The entire show was a sad display of the fear, incompetence and opportunism that still, apparently runs wild through the city council. The council did not cut the police overtime budget. In fact, the mayor offered a smaller number in this fiscal year than last and now wanted the council to add more to the budget. Additionally troubling is that police overtime will do nothing to correct the city’s crime problem. The problem is not enough cops on the beat, but a broader more systemic social problem that no amount of policing can correct by itself. Problems like poverty, poor education and a lack of jobs play a far bigger role than policing alone. Sadly, addressing those problems thoughtfully and intelligently because impossible without the wise fiscal stewardship the city requires.
|Pietá by Luis de Morales|
6. Justin Hurst: 4,245
8. Miguel Soto: 2,398
9. Charles Rucks: 2,327
11. Bruce Adams: 2,036
Then from earlier today, White House Communications Director Dan Pfeiffer answers the claims that establishing fairness in tax code is itself “class warfare”.
Pepe did criticize some economic developments like the Asylum building demolition, the School Department relocation and the sale of the old HQ. Sarno dismissed concerns about the school department’s old building noting that the alternative bid called for far more public subsidies. Tosado shot down Sarno’s boasts about progress on some projects like Union Station, which have been in development for decades.
The jockeying to preserve the city’s reserve fund reached a critical vote yesterday leaving the confrontation between the mayor and the council at a standstill. The items in question that reflected the mayor’s policies took up precious little on the council’s agenda, which as per usual was loaded largely with the typical minutiae of approving grants and funds for specific projects. Additionally, there was movement on new revenue measures taken against tax delinquents and other housekeeping.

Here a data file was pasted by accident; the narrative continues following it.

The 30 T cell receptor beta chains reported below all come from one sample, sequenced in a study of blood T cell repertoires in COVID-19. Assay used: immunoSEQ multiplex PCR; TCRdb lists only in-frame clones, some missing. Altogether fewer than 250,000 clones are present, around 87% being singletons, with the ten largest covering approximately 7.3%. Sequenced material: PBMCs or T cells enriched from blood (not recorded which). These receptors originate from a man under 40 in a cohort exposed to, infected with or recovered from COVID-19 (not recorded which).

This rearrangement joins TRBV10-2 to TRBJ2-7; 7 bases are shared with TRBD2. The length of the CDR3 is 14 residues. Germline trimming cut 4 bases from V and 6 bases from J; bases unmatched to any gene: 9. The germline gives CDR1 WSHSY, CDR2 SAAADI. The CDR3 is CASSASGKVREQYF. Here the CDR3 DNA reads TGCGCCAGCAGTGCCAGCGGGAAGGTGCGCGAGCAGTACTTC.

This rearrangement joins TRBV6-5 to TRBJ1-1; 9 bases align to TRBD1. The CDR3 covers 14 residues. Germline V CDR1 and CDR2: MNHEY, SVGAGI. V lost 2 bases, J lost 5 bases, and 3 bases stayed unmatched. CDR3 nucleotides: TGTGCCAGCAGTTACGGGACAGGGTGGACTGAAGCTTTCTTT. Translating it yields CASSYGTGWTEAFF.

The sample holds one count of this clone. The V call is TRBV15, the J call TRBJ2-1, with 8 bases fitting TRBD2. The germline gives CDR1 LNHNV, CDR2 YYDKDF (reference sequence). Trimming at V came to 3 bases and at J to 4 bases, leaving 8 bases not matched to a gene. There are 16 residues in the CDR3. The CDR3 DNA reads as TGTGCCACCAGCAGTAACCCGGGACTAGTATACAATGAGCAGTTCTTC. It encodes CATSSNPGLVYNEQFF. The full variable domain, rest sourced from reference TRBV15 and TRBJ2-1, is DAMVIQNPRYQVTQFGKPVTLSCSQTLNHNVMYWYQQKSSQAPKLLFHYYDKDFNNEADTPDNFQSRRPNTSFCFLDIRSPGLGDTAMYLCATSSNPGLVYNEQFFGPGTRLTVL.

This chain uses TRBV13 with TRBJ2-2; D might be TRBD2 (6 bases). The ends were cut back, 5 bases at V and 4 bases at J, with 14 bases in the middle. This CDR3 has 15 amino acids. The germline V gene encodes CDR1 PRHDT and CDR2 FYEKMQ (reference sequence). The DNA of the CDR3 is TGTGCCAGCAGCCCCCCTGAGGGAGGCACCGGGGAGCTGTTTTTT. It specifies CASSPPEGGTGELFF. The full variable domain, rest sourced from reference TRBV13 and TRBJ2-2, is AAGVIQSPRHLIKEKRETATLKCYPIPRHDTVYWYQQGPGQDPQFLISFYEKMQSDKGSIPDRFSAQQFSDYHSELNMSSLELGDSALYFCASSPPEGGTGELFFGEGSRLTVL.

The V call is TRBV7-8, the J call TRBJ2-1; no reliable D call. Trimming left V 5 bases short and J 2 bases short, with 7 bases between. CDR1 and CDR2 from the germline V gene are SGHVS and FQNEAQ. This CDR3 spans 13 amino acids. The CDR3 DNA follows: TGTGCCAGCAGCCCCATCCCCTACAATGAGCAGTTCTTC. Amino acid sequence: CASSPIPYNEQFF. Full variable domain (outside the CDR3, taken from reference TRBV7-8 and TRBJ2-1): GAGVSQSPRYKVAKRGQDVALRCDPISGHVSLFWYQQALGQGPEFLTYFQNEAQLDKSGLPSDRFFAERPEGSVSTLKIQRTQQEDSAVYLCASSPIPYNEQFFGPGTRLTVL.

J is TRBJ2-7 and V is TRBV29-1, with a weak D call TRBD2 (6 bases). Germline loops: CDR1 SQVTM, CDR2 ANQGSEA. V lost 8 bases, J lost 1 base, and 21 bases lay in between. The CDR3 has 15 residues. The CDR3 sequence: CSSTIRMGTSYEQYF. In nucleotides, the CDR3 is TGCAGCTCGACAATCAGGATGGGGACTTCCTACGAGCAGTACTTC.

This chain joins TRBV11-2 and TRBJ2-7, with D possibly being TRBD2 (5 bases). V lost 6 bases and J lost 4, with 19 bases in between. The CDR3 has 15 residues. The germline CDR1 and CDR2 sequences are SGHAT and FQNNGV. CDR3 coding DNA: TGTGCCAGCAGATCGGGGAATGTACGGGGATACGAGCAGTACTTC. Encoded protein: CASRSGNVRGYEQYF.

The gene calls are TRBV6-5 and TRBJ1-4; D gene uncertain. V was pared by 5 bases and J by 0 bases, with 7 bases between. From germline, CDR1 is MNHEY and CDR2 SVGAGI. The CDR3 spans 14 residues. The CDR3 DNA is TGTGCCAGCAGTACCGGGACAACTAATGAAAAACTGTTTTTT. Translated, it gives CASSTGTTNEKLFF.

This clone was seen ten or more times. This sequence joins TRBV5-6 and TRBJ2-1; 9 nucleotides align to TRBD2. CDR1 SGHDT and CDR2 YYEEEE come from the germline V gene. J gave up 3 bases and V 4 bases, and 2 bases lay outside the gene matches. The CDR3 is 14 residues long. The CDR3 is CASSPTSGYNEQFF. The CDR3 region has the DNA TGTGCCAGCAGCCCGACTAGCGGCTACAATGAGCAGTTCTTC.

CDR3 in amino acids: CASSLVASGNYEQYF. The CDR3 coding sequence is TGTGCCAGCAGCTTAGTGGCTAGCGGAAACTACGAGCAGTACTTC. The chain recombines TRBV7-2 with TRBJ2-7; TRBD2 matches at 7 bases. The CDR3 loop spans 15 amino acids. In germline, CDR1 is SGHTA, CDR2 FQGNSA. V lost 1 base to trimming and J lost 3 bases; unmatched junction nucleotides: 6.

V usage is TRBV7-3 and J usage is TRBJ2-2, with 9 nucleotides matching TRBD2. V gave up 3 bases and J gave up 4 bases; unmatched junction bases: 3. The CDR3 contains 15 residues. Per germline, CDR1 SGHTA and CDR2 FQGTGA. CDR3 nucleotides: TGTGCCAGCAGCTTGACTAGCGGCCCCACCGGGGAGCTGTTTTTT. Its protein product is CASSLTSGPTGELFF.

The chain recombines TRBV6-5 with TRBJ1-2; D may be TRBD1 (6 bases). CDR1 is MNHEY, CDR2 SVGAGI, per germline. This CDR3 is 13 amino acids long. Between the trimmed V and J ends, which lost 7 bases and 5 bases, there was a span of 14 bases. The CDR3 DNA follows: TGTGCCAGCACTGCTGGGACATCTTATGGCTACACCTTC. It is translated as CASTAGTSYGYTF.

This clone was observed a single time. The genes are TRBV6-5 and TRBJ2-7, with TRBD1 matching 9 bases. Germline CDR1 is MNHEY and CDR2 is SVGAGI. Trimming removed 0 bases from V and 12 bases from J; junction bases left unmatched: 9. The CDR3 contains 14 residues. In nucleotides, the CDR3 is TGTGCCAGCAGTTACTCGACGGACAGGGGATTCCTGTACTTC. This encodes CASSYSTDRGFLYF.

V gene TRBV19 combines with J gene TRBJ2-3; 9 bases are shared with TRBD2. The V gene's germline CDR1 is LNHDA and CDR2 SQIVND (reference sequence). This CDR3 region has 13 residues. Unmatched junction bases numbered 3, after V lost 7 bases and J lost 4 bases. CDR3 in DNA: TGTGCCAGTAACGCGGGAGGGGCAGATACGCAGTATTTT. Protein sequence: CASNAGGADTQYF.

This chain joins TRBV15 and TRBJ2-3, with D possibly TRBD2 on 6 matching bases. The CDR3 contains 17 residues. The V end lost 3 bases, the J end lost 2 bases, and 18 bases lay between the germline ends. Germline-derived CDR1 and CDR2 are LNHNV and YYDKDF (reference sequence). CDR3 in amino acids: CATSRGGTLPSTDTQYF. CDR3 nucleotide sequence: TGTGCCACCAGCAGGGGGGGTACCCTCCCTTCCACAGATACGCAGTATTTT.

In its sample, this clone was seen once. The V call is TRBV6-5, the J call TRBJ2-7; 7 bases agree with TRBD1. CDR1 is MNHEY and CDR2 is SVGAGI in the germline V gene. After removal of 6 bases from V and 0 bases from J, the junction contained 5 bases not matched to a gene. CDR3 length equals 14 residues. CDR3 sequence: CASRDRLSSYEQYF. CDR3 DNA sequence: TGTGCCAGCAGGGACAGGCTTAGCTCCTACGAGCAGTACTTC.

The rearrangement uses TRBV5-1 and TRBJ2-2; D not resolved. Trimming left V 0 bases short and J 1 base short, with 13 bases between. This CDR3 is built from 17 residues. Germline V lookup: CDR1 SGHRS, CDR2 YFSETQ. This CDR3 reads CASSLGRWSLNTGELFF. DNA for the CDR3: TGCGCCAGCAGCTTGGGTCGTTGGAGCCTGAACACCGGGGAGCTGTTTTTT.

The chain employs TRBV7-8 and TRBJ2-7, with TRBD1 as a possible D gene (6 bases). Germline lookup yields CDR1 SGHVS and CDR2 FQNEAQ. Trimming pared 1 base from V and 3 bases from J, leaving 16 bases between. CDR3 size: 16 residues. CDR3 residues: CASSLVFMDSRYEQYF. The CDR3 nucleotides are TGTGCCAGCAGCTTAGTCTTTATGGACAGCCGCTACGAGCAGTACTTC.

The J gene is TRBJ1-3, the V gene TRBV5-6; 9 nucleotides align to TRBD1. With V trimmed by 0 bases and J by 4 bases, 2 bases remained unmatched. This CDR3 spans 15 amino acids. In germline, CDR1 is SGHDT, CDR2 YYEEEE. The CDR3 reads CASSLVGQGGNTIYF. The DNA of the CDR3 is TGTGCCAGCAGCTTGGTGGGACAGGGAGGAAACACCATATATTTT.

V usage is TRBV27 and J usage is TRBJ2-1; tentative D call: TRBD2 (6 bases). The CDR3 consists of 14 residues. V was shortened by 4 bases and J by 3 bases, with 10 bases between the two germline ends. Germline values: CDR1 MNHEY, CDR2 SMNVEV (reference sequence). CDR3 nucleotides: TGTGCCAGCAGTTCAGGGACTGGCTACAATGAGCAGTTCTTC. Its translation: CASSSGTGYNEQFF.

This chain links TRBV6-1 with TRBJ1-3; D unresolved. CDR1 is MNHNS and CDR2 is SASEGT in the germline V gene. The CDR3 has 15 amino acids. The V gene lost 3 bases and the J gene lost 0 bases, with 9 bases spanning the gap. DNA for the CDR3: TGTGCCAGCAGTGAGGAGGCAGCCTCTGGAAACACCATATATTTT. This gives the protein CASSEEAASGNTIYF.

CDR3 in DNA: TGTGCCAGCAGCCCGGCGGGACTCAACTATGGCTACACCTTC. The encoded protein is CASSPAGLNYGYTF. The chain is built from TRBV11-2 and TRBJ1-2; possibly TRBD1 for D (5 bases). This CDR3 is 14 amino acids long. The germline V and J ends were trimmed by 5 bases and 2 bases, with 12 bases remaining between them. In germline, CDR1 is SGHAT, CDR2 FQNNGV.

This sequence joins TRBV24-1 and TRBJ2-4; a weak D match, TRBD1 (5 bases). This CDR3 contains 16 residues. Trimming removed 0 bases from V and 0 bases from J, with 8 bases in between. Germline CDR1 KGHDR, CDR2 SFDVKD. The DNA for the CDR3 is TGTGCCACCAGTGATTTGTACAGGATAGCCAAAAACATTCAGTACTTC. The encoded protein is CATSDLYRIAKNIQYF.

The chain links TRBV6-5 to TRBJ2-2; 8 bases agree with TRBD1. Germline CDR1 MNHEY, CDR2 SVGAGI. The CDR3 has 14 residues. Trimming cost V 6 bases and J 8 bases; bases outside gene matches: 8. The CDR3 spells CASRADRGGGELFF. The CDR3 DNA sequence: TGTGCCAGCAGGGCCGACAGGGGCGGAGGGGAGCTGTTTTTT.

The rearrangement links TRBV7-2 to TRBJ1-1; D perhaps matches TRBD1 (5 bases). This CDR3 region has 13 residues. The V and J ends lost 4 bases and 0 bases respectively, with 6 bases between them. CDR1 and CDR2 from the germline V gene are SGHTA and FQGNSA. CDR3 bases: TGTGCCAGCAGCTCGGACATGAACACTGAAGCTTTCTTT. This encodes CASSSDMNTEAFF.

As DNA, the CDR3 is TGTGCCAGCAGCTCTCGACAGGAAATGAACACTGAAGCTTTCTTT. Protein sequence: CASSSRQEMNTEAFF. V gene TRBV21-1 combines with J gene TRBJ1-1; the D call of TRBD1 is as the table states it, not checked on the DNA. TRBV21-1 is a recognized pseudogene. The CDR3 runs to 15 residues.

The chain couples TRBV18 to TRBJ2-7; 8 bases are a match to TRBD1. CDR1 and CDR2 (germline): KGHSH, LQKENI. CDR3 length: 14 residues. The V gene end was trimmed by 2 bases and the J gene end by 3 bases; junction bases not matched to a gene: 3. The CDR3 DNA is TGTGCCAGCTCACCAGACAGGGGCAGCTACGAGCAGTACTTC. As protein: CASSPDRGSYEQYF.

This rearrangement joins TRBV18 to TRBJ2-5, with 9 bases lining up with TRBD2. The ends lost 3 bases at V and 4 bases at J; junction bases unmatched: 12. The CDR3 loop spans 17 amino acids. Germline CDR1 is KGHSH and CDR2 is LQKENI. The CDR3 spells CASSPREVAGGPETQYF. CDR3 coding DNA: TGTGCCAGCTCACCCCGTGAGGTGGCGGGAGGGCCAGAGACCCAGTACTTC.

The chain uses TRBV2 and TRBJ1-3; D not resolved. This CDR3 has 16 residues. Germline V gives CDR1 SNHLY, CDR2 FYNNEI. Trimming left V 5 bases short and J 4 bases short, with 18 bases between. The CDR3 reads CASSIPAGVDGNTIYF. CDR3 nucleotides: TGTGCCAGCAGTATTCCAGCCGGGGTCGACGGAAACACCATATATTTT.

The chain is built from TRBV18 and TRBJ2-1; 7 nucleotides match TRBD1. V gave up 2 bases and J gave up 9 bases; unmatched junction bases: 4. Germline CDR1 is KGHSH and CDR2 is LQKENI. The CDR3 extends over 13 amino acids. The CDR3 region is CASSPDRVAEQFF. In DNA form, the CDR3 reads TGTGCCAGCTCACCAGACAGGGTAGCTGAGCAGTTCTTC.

|Councilor Fenton (Facebook)|
The fear, expressed by the fiscal hawks on the council, was that the mayor was using the need for a financial transfer as a way to backdoor extra money into the general fund. The transfer would need the two-thirds vote one way or another and the transfer for the budget hole is not in dispute. However, if the council approve a larger than needed transfer, the mayor would only need simple majority votes to approve supplementals that could negate the council’s cuts.
On the reconsideration Tosado voted yes, but some councilors switched their votes, oddly. In any event the item went to committee where it will no doubt be dissected and torn apart by committeemembers. Another measure for CitiStat, whose future remains uncertain after the council essentially defunded it was also sent to committee. The council made a strong stand today showing it remains serious about being taken seriously as a part of the city’s government. The city has a strong-mayor system and nobody denies it. However, it is not a unipolar system and many on the council, most of whom are by way of ward representation freshman, remain insistent that they be respected.
|Prof. Elizabeth Warren (Facebook)|
Warren’s statement of her intentions is as follows:
“The pressures on middle class families are worse than ever, but it is the big corporations that get their way in Washington,” said Warren, who in recent weeks has been in kitchens and living rooms listening to people all across the state. “I want to change that. I will work my heart out to earn the trust of the people of Massachusetts.”
Warren gained national attention in the early days of the fiscal crisis when she was named to the oversight board for TARP, the financial bailout passed by Congress in 2008. Warren, who had been a consumer advocate and champion of the middle class for years, later advocated for the establishment of a consumer advocacy institution to protect customers of financial services. The oversight authority sought had existed within the Treasury and Federal Reserve , yet the lack of interest or coordination across these agencies left consumers out on a limb. During the years when easy credit built up the economic bubble, consumers were ultimately only left with a heavy debt load. Warren was successful in her effort to convince Pres. Barack Obama on the need for the agency and with his support, the agency became part of the Dodd-Frank Wall Street Reform Act passed in 2010.